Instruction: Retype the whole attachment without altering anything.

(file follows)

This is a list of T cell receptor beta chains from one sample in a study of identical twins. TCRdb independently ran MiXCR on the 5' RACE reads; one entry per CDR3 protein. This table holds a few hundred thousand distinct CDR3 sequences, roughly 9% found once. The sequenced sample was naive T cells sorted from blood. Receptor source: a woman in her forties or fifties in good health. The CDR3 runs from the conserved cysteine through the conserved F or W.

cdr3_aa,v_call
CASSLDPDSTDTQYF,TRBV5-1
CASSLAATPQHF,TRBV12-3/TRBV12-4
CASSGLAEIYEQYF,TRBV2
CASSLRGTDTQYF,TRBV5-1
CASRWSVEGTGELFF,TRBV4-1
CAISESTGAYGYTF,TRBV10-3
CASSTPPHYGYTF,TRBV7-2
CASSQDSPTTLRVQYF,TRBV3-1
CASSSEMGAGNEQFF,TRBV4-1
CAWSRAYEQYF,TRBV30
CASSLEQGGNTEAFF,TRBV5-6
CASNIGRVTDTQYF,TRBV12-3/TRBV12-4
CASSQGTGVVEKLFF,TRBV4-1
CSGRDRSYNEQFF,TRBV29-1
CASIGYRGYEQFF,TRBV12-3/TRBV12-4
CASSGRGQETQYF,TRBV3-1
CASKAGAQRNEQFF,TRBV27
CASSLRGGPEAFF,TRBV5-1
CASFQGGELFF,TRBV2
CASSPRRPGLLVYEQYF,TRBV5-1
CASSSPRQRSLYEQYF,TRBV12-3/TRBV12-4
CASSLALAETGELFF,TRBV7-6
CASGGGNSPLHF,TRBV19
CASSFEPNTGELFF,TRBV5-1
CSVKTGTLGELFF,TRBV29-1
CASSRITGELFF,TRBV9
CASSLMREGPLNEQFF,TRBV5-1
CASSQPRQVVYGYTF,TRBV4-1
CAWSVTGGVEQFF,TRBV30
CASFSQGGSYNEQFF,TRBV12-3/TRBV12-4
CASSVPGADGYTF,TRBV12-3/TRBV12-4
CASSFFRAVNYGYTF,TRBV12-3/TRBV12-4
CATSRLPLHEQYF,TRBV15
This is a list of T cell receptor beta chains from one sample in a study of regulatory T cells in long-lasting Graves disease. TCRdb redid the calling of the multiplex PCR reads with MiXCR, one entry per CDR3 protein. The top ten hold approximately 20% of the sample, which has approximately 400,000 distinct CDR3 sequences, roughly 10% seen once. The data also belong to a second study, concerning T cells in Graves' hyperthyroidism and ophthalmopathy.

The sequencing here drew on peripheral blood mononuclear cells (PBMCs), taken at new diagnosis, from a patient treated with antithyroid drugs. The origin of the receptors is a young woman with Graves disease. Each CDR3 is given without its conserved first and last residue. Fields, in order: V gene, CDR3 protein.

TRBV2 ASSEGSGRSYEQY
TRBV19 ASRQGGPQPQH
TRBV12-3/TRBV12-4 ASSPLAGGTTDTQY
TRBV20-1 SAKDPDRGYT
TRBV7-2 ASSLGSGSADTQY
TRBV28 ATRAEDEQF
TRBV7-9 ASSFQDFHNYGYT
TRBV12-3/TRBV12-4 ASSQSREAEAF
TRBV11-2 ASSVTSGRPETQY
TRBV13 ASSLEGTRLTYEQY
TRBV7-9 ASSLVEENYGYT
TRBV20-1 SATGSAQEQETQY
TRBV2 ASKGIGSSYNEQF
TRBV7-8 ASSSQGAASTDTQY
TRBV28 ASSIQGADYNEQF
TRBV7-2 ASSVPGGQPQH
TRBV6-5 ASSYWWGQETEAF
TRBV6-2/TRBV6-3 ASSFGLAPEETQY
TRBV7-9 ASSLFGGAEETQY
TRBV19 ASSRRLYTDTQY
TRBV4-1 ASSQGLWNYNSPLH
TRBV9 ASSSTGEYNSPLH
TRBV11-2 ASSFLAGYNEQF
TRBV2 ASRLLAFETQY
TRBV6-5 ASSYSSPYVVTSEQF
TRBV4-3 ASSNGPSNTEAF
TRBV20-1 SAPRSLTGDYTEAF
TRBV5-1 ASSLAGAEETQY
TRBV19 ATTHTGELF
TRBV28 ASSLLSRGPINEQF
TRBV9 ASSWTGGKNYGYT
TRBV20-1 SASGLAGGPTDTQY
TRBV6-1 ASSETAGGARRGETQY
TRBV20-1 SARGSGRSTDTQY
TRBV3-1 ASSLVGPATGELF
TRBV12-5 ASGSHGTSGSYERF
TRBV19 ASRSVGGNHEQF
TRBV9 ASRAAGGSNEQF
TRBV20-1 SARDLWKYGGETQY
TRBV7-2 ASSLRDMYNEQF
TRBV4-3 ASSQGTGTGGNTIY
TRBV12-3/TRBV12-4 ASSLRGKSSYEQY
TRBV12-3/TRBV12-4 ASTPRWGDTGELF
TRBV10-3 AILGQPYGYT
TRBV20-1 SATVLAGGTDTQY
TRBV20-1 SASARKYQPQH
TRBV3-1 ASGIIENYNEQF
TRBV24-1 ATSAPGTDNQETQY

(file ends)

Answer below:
This is a list of T cell receptor beta chains from one sample in a study of identical twins. TCRdb independently ran MiXCR on the 5' RACE reads; one entry per CDR3 protein. This table holds a few hundred thousand distinct CDR3 sequences, roughly 9% found once. The sequenced sample was naive T cells sorted from blood. Receptor source: a woman in her forties or fifties in good health. The CDR3 runs from the conserved cysteine through the conserved F or W.

cdr3_aa,v_call
CASSLDPDSTDTQYF,TRBV5-1
CASSLAATPQHF,TRBV12-3/TRBV12-4
CASSGLAEIYEQYF,TRBV2
CASSLRGTDTQYF,TRBV5-1
CASRWSVEGTGELFF,TRBV4-1
CAISESTGAYGYTF,TRBV10-3
CASSTPPHYGYTF,TRBV7-2
CASSQDSPTTLRVQYF,TRBV3-1
CASSSEMGAGNEQFF,TRBV4-1
CAWSRAYEQYF,TRBV30
CASSLEQGGNTEAFF,TRBV5-6
CASNIGRVTDTQYF,TRBV12-3/TRBV12-4
CASSQGTGVVEKLFF,TRBV4-1
CSGRDRSYNEQFF,TRBV29-1
CASIGYRGYEQFF,TRBV12-3/TRBV12-4
CASSGRGQETQYF,TRBV3-1
CASKAGAQRNEQFF,TRBV27
CASSLRGGPEAFF,TRBV5-1
CASFQGGELFF,TRBV2
CASSPRRPGLLVYEQYF,TRBV5-1
CASSSPRQRSLYEQYF,TRBV12-3/TRBV12-4
CASSLALAETGELFF,TRBV7-6
CASGGGNSPLHF,TRBV19
CASSFEPNTGELFF,TRBV5-1
CSVKTGTLGELFF,TRBV29-1
CASSRITGELFF,TRBV9
CASSLMREGPLNEQFF,TRBV5-1
CASSQPRQVVYGYTF,TRBV4-1
CAWSVTGGVEQFF,TRBV30
CASFSQGGSYNEQFF,TRBV12-3/TRBV12-4
CASSVPGADGYTF,TRBV12-3/TRBV12-4
CASSFFRAVNYGYTF,TRBV12-3/TRBV12-4
CATSRLPLHEQYF,TRBV15
This is a list of T cell receptor beta chains from one sample in a study of regulatory T cells in long-lasting Graves disease. TCRdb redid the calling of the multiplex PCR reads with MiXCR, one entry per CDR3 protein. The top ten hold approximately 20% of the sample, which has approximately 400,000 distinct CDR3 sequences, roughly 10% seen once. The data also belong to a second study, concerning T cells in Graves' hyperthyroidism and ophthalmopathy.

The sequencing here drew on peripheral blood mononuclear cells (PBMCs), taken at new diagnosis, from a patient treated with antithyroid drugs. The origin of the receptors is a young woman with Graves disease. Each CDR3 is given without its conserved first and last residue. Fields, in order: V gene, CDR3 protein.

TRBV2 ASSEGSGRSYEQY
TRBV19 ASRQGGPQPQH
TRBV12-3/TRBV12-4 ASSPLAGGTTDTQY
TRBV20-1 SAKDPDRGYT
TRBV7-2 ASSLGSGSADTQY
TRBV28 ATRAEDEQF
TRBV7-9 ASSFQDFHNYGYT
TRBV12-3/TRBV12-4 ASSQSREAEAF
TRBV11-2 ASSVTSGRPETQY
TRBV13 ASSLEGTRLTYEQY
TRBV7-9 ASSLVEENYGYT
TRBV20-1 SATGSAQEQETQY
TRBV2 ASKGIGSSYNEQF
TRBV7-8 ASSSQGAASTDTQY
TRBV28 ASSIQGADYNEQF
TRBV7-2 ASSVPGGQPQH
TRBV6-5 ASSYWWGQETEAF
TRBV6-2/TRBV6-3 ASSFGLAPEETQY
TRBV7-9 ASSLFGGAEETQY
TRBV19 ASSRRLYTDTQY
TRBV4-1 ASSQGLWNYNSPLH
TRBV9 ASSSTGEYNSPLH
TRBV11-2 ASSFLAGYNEQF
TRBV2 ASRLLAFETQY
TRBV6-5 ASSYSSPYVVTSEQF
TRBV4-3 ASSNGPSNTEAF
TRBV20-1 SAPRSLTGDYTEAF
TRBV5-1 ASSLAGAEETQY
TRBV19 ATTHTGELF
TRBV28 ASSLLSRGPINEQF
TRBV9 ASSWTGGKNYGYT
TRBV20-1 SASGLAGGPTDTQY
TRBV6-1 ASSETAGGARRGETQY
TRBV20-1 SARGSGRSTDTQY
TRBV3-1 ASSLVGPATGELF
TRBV12-5 ASGSHGTSGSYERF
TRBV19 ASRSVGGNHEQF
TRBV9 ASRAAGGSNEQF
TRBV20-1 SARDLWKYGGETQY
TRBV7-2 ASSLRDMYNEQF
TRBV4-3 ASSQGTGTGGNTIY
TRBV12-3/TRBV12-4 ASSLRGKSSYEQY
TRBV12-3/TRBV12-4 ASTPRWGDTGELF
TRBV10-3 AILGQPYGYT
TRBV20-1 SATVLAGGTDTQY
TRBV20-1 SASARKYQPQH
TRBV3-1 ASGIIENYNEQF
TRBV24-1 ATSAPGTDNQETQY